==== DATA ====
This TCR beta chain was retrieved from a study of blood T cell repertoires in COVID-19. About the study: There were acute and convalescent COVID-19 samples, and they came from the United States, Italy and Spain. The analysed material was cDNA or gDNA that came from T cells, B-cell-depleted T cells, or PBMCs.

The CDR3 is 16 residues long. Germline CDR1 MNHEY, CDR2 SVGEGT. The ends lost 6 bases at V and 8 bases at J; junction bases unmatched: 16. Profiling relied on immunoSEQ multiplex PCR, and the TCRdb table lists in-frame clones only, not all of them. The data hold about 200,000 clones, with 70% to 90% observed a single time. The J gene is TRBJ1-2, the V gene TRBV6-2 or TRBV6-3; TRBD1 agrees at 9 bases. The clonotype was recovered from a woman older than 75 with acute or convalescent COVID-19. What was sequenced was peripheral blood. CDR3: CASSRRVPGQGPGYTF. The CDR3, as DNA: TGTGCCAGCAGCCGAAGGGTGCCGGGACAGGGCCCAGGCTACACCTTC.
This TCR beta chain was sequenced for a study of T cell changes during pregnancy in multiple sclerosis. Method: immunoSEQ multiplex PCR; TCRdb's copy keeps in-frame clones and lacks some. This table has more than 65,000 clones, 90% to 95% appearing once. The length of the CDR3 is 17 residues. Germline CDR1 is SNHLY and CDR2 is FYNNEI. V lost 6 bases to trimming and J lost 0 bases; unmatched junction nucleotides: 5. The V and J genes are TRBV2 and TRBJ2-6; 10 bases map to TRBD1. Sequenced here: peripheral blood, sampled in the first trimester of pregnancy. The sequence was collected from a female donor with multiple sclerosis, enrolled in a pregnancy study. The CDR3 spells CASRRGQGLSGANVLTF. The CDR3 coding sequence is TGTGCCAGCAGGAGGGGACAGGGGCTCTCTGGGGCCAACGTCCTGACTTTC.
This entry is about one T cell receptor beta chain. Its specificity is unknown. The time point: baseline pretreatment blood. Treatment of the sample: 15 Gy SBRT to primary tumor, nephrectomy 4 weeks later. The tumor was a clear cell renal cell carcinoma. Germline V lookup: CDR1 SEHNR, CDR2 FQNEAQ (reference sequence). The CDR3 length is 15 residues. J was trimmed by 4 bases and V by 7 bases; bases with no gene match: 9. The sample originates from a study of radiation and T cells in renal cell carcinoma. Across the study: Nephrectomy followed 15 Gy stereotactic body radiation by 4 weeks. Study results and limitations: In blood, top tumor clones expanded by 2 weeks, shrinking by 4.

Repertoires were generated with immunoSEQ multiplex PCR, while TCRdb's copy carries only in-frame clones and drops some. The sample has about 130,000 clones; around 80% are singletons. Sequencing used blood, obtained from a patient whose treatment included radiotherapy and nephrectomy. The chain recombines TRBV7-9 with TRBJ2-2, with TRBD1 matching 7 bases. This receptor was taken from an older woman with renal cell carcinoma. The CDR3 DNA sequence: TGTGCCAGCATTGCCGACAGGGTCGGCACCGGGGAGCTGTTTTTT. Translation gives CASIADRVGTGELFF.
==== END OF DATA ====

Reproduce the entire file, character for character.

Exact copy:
This TCR beta chain was retrieved from a study of blood T cell repertoires in COVID-19. About the study: There were acute and convalescent COVID-19 samples, and they came from the United States, Italy and Spain. The analysed material was cDNA or gDNA that came from T cells, B-cell-depleted T cells, or PBMCs.

The CDR3 is 16 residues long. Germline CDR1 MNHEY, CDR2 SVGEGT. The ends lost 6 bases at V and 8 bases at J; junction bases unmatched: 16. Profiling relied on immunoSEQ multiplex PCR, and the TCRdb table lists in-frame clones only, not all of them. The data hold about 200,000 clones, with 70% to 90% observed a single time. The J gene is TRBJ1-2, the V gene TRBV6-2 or TRBV6-3; TRBD1 agrees at 9 bases. The clonotype was recovered from a woman older than 75 with acute or convalescent COVID-19. What was sequenced was peripheral blood. CDR3: CASSRRVPGQGPGYTF. The CDR3, as DNA: TGTGCCAGCAGCCGAAGGGTGCCGGGACAGGGCCCAGGCTACACCTTC.
This TCR beta chain was sequenced for a study of T cell changes during pregnancy in multiple sclerosis. Method: immunoSEQ multiplex PCR; TCRdb's copy keeps in-frame clones and lacks some. This table has more than 65,000 clones, 90% to 95% appearing once. The length of the CDR3 is 17 residues. Germline CDR1 is SNHLY and CDR2 is FYNNEI. V lost 6 bases to trimming and J lost 0 bases; unmatched junction nucleotides: 5. The V and J genes are TRBV2 and TRBJ2-6; 10 bases map to TRBD1. Sequenced here: peripheral blood, sampled in the first trimester of pregnancy. The sequence was collected from a female donor with multiple sclerosis, enrolled in a pregnancy study. The CDR3 spells CASRRGQGLSGANVLTF. The CDR3 coding sequence is TGTGCCAGCAGGAGGGGACAGGGGCTCTCTGGGGCCAACGTCCTGACTTTC.
This entry is about one T cell receptor beta chain. Its specificity is unknown. The time point: baseline pretreatment blood. Treatment of the sample: 15 Gy SBRT to primary tumor, nephrectomy 4 weeks later. The tumor was a clear cell renal cell carcinoma. Germline V lookup: CDR1 SEHNR, CDR2 FQNEAQ (reference sequence). The CDR3 length is 15 residues. J was trimmed by 4 bases and V by 7 bases; bases with no gene match: 9. The sample originates from a study of radiation and T cells in renal cell carcinoma. Across the study: Nephrectomy followed 15 Gy stereotactic body radiation by 4 weeks. Study results and limitations: In blood, top tumor clones expanded by 2 weeks, shrinking by 4.

Repertoires were generated with immunoSEQ multiplex PCR, while TCRdb's copy carries only in-frame clones and drops some. The sample has about 130,000 clones; around 80% are singletons. Sequencing used blood, obtained from a patient whose treatment included radiotherapy and nephrectomy. The chain recombines TRBV7-9 with TRBJ2-2, with TRBD1 matching 7 bases. This receptor was taken from an older woman with renal cell carcinoma. The CDR3 DNA sequence: TGTGCCAGCATTGCCGACAGGGTCGGCACCGGGGAGCTGTTTTTT. Translation gives CASIADRVGTGELFF.